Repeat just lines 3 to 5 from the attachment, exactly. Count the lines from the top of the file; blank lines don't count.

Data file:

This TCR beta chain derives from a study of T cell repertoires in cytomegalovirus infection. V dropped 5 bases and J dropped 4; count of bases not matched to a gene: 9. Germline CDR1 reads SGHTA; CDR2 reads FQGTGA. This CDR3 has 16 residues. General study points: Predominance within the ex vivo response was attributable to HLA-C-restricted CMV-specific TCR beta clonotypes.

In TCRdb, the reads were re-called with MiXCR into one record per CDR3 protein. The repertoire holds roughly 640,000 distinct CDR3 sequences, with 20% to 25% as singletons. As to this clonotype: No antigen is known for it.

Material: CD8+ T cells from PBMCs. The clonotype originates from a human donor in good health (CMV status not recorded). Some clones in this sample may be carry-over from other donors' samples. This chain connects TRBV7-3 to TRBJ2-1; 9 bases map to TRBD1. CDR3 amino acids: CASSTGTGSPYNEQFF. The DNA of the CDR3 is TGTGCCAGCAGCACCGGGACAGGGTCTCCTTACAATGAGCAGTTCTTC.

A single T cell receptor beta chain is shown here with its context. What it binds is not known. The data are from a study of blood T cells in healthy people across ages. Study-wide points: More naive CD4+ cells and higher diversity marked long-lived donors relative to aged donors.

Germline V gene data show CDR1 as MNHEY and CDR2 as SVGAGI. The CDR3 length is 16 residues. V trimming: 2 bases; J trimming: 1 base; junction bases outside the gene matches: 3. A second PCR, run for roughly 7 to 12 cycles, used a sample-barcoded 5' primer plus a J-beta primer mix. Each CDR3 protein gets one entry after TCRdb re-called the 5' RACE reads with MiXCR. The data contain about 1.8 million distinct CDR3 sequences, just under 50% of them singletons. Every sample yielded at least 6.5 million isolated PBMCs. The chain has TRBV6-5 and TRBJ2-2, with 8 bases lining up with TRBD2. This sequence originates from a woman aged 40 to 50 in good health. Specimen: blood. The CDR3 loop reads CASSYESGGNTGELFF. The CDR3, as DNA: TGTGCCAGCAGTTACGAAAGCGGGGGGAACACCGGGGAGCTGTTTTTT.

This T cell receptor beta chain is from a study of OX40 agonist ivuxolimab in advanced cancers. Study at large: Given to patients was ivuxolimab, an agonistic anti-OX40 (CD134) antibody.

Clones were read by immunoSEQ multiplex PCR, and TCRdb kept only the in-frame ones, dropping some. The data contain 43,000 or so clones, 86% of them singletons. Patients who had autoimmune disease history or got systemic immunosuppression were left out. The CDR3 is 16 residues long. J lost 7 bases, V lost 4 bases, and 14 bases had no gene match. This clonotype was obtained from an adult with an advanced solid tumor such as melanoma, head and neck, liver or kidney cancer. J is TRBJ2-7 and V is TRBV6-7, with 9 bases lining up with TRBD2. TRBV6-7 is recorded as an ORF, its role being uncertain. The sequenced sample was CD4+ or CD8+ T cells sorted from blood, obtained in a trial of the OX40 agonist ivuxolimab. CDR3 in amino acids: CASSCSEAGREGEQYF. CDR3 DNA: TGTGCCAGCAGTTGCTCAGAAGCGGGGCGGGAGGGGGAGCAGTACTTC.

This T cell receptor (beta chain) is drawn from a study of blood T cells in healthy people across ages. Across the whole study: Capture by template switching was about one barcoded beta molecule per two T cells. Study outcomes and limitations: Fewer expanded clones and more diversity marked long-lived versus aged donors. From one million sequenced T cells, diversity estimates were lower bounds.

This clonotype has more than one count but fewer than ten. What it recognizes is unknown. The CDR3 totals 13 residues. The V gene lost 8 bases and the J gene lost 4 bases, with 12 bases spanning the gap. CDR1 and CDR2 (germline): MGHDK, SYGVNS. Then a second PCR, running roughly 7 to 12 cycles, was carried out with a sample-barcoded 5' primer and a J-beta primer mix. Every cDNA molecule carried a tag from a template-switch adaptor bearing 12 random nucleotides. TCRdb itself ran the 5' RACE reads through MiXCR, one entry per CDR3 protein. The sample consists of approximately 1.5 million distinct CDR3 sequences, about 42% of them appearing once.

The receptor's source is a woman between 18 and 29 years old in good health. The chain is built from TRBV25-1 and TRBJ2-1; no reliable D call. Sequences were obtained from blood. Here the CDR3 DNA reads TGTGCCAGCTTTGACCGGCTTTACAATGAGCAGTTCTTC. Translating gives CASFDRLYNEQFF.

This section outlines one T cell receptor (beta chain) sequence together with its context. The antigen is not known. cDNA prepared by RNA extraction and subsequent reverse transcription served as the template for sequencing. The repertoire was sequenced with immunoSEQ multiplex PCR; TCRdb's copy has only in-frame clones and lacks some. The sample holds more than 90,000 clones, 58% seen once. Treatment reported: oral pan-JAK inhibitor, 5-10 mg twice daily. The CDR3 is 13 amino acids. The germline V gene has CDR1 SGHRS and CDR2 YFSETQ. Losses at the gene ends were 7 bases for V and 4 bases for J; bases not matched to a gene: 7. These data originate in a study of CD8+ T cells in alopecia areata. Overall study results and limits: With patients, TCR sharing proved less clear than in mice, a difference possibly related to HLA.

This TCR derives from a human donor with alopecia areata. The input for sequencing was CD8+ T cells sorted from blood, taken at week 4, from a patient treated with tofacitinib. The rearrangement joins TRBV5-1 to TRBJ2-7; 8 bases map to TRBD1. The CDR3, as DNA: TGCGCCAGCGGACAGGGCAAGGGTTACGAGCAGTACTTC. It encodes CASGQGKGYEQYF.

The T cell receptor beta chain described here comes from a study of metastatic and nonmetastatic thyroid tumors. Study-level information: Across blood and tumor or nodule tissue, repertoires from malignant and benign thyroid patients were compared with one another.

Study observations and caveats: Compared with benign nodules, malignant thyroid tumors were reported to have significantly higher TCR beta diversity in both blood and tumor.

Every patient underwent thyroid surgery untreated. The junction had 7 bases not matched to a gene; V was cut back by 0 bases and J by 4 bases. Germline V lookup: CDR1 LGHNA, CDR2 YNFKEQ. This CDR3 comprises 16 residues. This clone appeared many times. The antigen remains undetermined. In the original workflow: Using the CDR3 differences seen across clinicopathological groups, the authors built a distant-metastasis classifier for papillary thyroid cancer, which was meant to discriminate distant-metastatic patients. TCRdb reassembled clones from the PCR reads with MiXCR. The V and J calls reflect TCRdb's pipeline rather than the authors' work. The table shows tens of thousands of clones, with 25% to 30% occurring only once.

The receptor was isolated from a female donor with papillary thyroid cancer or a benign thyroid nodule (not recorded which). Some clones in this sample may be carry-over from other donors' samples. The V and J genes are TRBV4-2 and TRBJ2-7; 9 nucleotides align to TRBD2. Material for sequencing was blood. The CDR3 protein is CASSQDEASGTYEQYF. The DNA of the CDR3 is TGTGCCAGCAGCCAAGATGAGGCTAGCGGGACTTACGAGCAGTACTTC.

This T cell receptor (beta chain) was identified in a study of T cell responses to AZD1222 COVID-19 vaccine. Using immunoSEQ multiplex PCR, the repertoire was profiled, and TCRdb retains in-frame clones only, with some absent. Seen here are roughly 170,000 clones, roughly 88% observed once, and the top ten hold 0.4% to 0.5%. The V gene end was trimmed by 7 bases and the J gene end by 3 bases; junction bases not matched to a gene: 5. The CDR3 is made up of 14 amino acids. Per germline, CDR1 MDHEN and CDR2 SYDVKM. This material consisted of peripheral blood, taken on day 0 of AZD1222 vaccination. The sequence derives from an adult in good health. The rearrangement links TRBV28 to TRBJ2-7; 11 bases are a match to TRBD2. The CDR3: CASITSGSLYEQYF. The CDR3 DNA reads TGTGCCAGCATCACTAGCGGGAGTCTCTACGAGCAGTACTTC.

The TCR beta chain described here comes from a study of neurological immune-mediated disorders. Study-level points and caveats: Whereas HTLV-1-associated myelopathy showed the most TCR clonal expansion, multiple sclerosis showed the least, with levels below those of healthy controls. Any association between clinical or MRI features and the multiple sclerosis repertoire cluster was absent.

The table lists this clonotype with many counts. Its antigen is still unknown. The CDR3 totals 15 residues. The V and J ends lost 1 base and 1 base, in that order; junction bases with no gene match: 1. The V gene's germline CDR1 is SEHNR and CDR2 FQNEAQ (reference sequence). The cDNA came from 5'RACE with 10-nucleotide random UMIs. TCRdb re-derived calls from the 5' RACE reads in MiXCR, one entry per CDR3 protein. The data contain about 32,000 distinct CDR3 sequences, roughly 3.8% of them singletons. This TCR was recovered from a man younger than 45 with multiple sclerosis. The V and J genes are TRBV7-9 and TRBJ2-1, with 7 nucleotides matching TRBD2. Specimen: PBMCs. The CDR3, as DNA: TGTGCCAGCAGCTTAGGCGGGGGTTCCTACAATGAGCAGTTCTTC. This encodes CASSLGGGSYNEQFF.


Material: CD8+ T cells from PBMCs. The clonotype originates from a human donor in good health (CMV status not recorded). Some clones in this sample may be carry-over from other donors' samples. This chain connects TRBV7-3 to TRBJ2-1; 9 bases map to TRBD1. CDR3 amino acids: CASSTGTGSPYNEQFF. The DNA of the CDR3 is TGTGCCAGCAGCACCGGGACAGGGTCTCCTTACAATGAGCAGTTCTTC.

A single T cell receptor beta chain is shown here with its context. What it binds is not known. The data are from a study of blood T cells in healthy people across ages. Study-wide points: More naive CD4+ cells and higher diversity marked long-lived donors relative to aged donors.

Germline V gene data show CDR1 as MNHEY and CDR2 as SVGAGI. The CDR3 length is 16 residues. V trimming: 2 bases; J trimming: 1 base; junction bases outside the gene matches: 3. A second PCR, run for roughly 7 to 12 cycles, used a sample-barcoded 5' primer plus a J-beta primer mix. Each CDR3 protein gets one entry after TCRdb re-called the 5' RACE reads with MiXCR. The data contain about 1.8 million distinct CDR3 sequences, just under 50% of them singletons. Every sample yielded at least 6.5 million isolated PBMCs. The chain has TRBV6-5 and TRBJ2-2, with 8 bases lining up with TRBD2. This sequence originates from a woman aged 40 to 50 in good health. Specimen: blood. The CDR3 loop reads CASSYESGGNTGELFF. The CDR3, as DNA: TGTGCCAGCAGTTACGAAAGCGGGGGGAACACCGGGGAGCTGTTTTTT.